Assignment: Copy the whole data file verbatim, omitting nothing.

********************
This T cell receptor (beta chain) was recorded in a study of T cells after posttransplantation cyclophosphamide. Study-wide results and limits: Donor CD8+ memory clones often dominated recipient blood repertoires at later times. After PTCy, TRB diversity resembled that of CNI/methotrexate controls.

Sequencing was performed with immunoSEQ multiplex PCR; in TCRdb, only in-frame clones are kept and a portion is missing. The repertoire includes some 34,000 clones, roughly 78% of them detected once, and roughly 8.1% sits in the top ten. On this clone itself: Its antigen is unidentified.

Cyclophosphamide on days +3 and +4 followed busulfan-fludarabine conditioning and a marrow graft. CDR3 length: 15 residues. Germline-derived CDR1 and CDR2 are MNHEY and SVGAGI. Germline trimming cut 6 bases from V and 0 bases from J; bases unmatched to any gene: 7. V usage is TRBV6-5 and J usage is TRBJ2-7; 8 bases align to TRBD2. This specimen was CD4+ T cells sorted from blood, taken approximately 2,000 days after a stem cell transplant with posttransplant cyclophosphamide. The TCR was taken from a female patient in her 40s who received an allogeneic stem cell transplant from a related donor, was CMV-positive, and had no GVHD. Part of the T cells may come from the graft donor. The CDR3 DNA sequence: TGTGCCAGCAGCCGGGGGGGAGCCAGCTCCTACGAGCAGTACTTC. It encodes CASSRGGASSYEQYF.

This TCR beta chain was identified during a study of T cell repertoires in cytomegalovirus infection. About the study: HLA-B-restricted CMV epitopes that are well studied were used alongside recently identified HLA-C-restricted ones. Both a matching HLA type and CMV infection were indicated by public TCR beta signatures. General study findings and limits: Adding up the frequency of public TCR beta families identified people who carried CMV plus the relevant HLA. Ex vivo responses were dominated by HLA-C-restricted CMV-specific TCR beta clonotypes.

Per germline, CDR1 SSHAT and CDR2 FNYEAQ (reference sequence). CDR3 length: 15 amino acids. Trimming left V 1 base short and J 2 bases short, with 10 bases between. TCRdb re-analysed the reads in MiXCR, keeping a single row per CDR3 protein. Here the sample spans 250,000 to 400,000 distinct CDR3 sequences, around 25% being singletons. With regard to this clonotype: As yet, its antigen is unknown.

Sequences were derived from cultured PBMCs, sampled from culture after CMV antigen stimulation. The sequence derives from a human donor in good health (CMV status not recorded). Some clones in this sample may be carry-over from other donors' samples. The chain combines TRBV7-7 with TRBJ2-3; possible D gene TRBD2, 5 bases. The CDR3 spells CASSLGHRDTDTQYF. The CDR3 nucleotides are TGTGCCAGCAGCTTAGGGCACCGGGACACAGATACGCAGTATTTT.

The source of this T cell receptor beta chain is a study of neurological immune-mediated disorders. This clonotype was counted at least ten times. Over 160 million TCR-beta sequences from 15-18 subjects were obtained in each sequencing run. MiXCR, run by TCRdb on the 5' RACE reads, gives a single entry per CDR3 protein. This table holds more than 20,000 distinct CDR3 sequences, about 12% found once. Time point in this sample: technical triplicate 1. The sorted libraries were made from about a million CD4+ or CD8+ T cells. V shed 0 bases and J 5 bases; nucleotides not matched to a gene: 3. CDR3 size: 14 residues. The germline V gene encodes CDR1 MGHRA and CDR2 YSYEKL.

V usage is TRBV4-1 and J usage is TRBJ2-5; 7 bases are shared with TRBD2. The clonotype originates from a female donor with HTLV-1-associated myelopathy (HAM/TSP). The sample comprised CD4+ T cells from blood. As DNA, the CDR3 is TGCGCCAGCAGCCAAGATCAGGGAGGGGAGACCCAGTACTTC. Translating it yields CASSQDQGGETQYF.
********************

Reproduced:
This T cell receptor (beta chain) was recorded in a study of T cells after posttransplantation cyclophosphamide. Study-wide results and limits: Donor CD8+ memory clones often dominated recipient blood repertoires at later times. After PTCy, TRB diversity resembled that of CNI/methotrexate controls.

Sequencing was performed with immunoSEQ multiplex PCR; in TCRdb, only in-frame clones are kept and a portion is missing. The repertoire includes some 34,000 clones, roughly 78% of them detected once, and roughly 8.1% sits in the top ten. On this clone itself: Its antigen is unidentified.

Cyclophosphamide on days +3 and +4 followed busulfan-fludarabine conditioning and a marrow graft. CDR3 length: 15 residues. Germline-derived CDR1 and CDR2 are MNHEY and SVGAGI. Germline trimming cut 6 bases from V and 0 bases from J; bases unmatched to any gene: 7. V usage is TRBV6-5 and J usage is TRBJ2-7; 8 bases align to TRBD2. This specimen was CD4+ T cells sorted from blood, taken approximately 2,000 days after a stem cell transplant with posttransplant cyclophosphamide. The TCR was taken from a female patient in her 40s who received an allogeneic stem cell transplant from a related donor, was CMV-positive, and had no GVHD. Part of the T cells may come from the graft donor. The CDR3 DNA sequence: TGTGCCAGCAGCCGGGGGGGAGCCAGCTCCTACGAGCAGTACTTC. It encodes CASSRGGASSYEQYF.

This TCR beta chain was identified during a study of T cell repertoires in cytomegalovirus infection. About the study: HLA-B-restricted CMV epitopes that are well studied were used alongside recently identified HLA-C-restricted ones. Both a matching HLA type and CMV infection were indicated by public TCR beta signatures. General study findings and limits: Adding up the frequency of public TCR beta families identified people who carried CMV plus the relevant HLA. Ex vivo responses were dominated by HLA-C-restricted CMV-specific TCR beta clonotypes.

Per germline, CDR1 SSHAT and CDR2 FNYEAQ (reference sequence). CDR3 length: 15 amino acids. Trimming left V 1 base short and J 2 bases short, with 10 bases between. TCRdb re-analysed the reads in MiXCR, keeping a single row per CDR3 protein. Here the sample spans 250,000 to 400,000 distinct CDR3 sequences, around 25% being singletons. With regard to this clonotype: As yet, its antigen is unknown.

Sequences were derived from cultured PBMCs, sampled from culture after CMV antigen stimulation. The sequence derives from a human donor in good health (CMV status not recorded). Some clones in this sample may be carry-over from other donors' samples. The chain combines TRBV7-7 with TRBJ2-3; possible D gene TRBD2, 5 bases. The CDR3 spells CASSLGHRDTDTQYF. The CDR3 nucleotides are TGTGCCAGCAGCTTAGGGCACCGGGACACAGATACGCAGTATTTT.

The source of this T cell receptor beta chain is a study of neurological immune-mediated disorders. This clonotype was counted at least ten times. Over 160 million TCR-beta sequences from 15-18 subjects were obtained in each sequencing run. MiXCR, run by TCRdb on the 5' RACE reads, gives a single entry per CDR3 protein. This table holds more than 20,000 distinct CDR3 sequences, about 12% found once. Time point in this sample: technical triplicate 1. The sorted libraries were made from about a million CD4+ or CD8+ T cells. V shed 0 bases and J 5 bases; nucleotides not matched to a gene: 3. CDR3 size: 14 residues. The germline V gene encodes CDR1 MGHRA and CDR2 YSYEKL.

V usage is TRBV4-1 and J usage is TRBJ2-5; 7 bases are shared with TRBD2. The clonotype originates from a female donor with HTLV-1-associated myelopathy (HAM/TSP). The sample comprised CD4+ T cells from blood. As DNA, the CDR3 is TGCGCCAGCAGCCAAGATCAGGGAGGGGAGACCCAGTACTTC. Translating it yields CASSQDQGGETQYF.